While you certainly will not find pokemons or pokemons zombies (or zombies for the record) over here in the town cemetery of Salamina people have better things to do, it would be shame not to visit it. The neo-gothic San Esteban Cemetery (Cemeterio San Esteban) used to be divided into three sections; one for the rich, the poor and the non-identified or no-name corpses labelled as ‘N.N’. The wall that divided the rich from the poor was knocked down at the behest of a priest in 1976. Visit during the day with the company of a local to learn the stories that transcend generations.

Visiting a cemetery at night may seem scary to many, especially for those of us who grew up listening to horror freak stories in Asia, but the San Esteban Cemetery is actually pretty well-lit and I was with friends. During our short stroll around the vicinity of the cemetery, I realised that the topic of death and afterlife may be a taboo topic for some, but for the locals here; therein San Esteban lies the bodies of loved ones who are greatly missed by their family and friends. No taboo whatsoever.

Stay in a conserved house like Casa Carola B&B


Declared as a national monument in 1982, Salamina is in the famed coffee region and part of the Colombian Network of Heritage Towns. This also means that the small town has some history to share. If you are an avid history/architecture lover, do check in one of the conserved houses that have been converted into quaint B&B lodges. Based on the positive recommendation of travel blogger, Joanna Marracelli, I decided to stay at the homely Casa Carola B&B and was delighted by its convenient location, nice furnishing and very amiable owner.

Furnished with classic period furniture alongside antiques that have been in the family for generations and painstakingly designed with care, Casa Carola is a project made with love. Felipe, the owner who was born and raised in Salamina, even speaks English – making it easier for us non-Spanish speakers in this Spanish-speaking land! The living hall of Casa Carola was once used as a movie setting for María Cano and the best part of the house is the vibrant garden(s)! Plants and flowers blossom here and if you get lucky like I did, you may just find the most unusual phenomenon of spotting several 4-leaf clovers!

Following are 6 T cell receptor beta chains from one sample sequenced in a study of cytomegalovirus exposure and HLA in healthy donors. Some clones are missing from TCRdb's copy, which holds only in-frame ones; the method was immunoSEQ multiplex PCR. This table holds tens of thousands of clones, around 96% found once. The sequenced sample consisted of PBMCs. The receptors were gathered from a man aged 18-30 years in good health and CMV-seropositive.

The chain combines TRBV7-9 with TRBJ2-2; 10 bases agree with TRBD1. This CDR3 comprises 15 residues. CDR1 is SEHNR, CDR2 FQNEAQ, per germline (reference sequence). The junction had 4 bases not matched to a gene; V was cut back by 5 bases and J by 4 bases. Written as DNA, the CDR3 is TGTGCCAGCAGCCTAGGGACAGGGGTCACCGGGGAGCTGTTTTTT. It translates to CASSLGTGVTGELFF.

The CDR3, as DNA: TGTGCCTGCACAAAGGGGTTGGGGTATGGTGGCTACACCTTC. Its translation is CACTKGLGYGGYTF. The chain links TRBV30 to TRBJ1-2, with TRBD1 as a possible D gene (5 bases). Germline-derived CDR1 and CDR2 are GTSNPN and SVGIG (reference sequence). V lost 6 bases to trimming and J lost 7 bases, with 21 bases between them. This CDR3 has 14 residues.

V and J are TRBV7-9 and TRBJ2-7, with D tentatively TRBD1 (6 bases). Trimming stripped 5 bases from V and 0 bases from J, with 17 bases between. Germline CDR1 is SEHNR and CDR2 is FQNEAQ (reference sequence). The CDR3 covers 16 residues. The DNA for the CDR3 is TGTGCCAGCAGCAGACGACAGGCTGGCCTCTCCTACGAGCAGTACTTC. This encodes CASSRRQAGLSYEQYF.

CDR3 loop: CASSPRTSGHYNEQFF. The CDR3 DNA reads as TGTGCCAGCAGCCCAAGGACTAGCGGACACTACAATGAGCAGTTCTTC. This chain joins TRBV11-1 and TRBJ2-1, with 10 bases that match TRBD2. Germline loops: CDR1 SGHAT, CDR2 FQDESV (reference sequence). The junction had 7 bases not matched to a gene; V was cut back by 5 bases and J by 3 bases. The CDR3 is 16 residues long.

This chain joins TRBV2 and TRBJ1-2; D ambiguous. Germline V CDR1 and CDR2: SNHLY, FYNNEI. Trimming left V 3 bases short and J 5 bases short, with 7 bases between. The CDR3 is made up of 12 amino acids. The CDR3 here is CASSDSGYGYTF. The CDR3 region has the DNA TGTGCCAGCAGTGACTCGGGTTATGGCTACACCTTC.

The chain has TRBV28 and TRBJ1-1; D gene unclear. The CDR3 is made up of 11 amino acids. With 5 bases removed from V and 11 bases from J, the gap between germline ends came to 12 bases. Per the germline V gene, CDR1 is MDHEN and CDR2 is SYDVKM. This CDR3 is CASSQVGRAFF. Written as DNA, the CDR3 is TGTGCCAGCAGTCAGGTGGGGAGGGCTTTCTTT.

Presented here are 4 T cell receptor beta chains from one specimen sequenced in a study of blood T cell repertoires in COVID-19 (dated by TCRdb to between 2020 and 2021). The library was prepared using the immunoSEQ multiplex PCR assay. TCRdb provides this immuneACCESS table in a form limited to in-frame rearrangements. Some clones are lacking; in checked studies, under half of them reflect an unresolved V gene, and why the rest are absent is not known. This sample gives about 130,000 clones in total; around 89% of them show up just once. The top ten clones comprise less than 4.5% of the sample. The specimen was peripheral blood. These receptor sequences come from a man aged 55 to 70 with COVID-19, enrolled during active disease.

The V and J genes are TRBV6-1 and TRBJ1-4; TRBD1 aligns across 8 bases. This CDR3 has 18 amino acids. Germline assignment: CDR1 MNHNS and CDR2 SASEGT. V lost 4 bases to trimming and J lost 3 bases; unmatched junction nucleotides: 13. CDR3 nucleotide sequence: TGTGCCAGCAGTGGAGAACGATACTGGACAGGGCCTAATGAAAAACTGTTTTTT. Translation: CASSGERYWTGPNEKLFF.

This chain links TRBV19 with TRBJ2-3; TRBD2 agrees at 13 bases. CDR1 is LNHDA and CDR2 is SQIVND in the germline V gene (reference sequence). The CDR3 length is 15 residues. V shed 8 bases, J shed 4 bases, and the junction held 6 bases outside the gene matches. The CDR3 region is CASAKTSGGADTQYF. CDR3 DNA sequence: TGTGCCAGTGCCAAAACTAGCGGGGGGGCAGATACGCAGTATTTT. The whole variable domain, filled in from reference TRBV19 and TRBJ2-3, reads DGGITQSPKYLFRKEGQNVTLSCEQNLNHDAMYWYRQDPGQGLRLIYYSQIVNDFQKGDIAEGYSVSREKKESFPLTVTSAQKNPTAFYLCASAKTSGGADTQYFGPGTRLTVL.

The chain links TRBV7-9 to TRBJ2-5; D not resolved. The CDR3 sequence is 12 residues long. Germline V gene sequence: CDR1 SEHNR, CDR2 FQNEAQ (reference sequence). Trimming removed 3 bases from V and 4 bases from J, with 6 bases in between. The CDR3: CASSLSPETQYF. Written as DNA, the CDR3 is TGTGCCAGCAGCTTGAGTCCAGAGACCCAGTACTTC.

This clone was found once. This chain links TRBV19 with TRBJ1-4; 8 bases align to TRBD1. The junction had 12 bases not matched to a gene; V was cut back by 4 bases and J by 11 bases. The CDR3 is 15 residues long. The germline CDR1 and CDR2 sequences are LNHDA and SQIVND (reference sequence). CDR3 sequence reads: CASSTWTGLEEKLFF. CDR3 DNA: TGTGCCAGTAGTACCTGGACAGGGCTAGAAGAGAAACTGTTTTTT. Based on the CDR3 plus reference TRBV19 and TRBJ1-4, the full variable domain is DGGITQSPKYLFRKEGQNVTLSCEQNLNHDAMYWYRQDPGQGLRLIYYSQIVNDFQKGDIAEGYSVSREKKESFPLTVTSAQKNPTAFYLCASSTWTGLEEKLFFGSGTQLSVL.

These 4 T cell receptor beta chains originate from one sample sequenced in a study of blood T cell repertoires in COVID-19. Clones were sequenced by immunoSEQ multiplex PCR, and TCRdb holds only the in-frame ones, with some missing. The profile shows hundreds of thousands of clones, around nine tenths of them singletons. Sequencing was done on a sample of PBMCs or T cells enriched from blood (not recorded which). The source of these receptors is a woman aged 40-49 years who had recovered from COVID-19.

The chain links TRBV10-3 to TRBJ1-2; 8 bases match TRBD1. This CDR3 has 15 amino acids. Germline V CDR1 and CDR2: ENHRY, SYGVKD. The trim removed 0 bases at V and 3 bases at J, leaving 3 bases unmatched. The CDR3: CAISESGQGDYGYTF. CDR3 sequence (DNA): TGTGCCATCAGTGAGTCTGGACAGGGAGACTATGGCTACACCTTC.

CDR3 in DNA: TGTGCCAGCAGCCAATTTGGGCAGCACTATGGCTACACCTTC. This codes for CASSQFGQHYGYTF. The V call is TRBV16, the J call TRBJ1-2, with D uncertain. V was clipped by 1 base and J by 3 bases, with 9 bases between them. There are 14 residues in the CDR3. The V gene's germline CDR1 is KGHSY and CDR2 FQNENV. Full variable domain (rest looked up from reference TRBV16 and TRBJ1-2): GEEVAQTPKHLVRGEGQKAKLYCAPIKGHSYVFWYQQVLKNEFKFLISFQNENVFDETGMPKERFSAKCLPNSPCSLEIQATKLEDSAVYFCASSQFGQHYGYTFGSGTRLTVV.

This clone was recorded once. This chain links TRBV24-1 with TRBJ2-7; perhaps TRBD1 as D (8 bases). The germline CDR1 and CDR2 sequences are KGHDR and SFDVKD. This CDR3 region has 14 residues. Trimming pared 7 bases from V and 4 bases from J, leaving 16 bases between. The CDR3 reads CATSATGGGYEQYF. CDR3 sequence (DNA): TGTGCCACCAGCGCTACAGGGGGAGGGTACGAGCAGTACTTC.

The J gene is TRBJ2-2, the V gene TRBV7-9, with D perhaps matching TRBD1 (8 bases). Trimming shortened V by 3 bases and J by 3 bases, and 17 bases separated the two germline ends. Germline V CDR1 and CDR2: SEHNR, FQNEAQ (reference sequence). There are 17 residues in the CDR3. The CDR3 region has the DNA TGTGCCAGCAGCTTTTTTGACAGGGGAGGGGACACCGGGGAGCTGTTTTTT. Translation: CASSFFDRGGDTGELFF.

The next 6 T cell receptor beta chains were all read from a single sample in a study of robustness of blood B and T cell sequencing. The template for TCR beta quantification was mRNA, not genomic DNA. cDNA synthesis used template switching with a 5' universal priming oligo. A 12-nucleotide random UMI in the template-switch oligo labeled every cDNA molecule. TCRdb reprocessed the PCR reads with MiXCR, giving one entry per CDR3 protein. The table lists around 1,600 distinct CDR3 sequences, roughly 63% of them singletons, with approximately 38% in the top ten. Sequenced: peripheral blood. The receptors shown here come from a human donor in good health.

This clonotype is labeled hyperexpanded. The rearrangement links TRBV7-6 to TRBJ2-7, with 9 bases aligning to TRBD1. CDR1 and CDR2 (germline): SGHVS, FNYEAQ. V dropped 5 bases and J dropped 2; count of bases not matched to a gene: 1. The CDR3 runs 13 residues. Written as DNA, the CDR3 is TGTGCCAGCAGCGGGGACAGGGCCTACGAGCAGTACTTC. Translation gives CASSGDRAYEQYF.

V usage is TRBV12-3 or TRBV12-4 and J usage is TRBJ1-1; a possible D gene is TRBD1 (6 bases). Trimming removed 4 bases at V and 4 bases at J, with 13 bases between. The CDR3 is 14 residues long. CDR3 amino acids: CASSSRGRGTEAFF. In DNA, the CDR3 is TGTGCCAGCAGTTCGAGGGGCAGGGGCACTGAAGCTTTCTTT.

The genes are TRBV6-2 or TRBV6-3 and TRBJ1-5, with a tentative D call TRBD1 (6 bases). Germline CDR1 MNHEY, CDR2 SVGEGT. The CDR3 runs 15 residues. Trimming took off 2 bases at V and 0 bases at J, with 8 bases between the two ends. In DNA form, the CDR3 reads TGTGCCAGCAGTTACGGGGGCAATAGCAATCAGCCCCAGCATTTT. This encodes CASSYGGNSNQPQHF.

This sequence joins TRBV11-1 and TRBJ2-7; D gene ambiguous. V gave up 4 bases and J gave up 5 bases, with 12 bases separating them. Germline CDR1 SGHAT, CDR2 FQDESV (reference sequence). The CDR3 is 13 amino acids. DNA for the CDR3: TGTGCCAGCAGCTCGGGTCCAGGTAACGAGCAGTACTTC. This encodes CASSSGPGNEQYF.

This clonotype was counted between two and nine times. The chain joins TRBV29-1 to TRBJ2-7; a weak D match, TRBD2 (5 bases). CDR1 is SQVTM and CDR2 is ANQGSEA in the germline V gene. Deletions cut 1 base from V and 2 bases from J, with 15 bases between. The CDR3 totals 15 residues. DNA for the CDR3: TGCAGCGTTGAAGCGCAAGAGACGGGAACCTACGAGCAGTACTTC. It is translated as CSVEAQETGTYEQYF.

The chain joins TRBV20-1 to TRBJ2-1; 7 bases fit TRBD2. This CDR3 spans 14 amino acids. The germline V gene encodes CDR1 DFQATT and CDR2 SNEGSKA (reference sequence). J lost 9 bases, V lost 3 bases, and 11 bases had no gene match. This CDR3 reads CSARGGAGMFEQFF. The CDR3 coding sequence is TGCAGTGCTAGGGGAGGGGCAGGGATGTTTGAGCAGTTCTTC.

Traditional as it is, Casa Carola B&B does provide modern comforts such as free Wi-Fi (thanks god!), hot showers and breakfast.  

Visit a finca for spectacular views


Hop on a bike and start exploring! One of the best ways to get around Salamina is by bike and there’s no greater sense of liberation as you zoom around every bend of the rocky, winding path, feeling the sweet, fresh air on your skin. The magnificent views of the mountains standing majestically will wow and rejuvenate the city bumpkin, and highlight the the wonders of nature. Again.


Finca (farms) are aplenty in this countryside town and while some include a cafeteria with spectacular views, there are private properties where permission should be asked before venturing onto others’ land. You’d find the locals to be extremely accommodating though, so ask, and your wish may just be granted! Besides coffee farms, you should definitely try to visit a sugarcane plantation if time permits!  


Try the local food specialities!

Even if you are not a foodie, the specialties of Salamina promise to intrigue with her people’s innovation! Head into a cafe and try the huevo al vapor (literally vaporised eggs) and macana (a sweet-filling beverage with just about all the ingredients that one can think of!). If you have not tried these, don’t say that you have been to Salamina!

Huevo al vapor – available in most cafes
Macana – available in most cafes

When time is short, one must get practical and evaluate on your priorities. Much as I dislike the touch-and-go type of vacation, it is possible to make full use of your time and truly enjoy the essence of a destination within your limited resources. Happy exploring and live vivaciously!

Coming soon: Don’t miss the quintessential village of San Felix!


The above information is based on the author’s own experience and should only be used as a reference. For more information on the destination, do check out: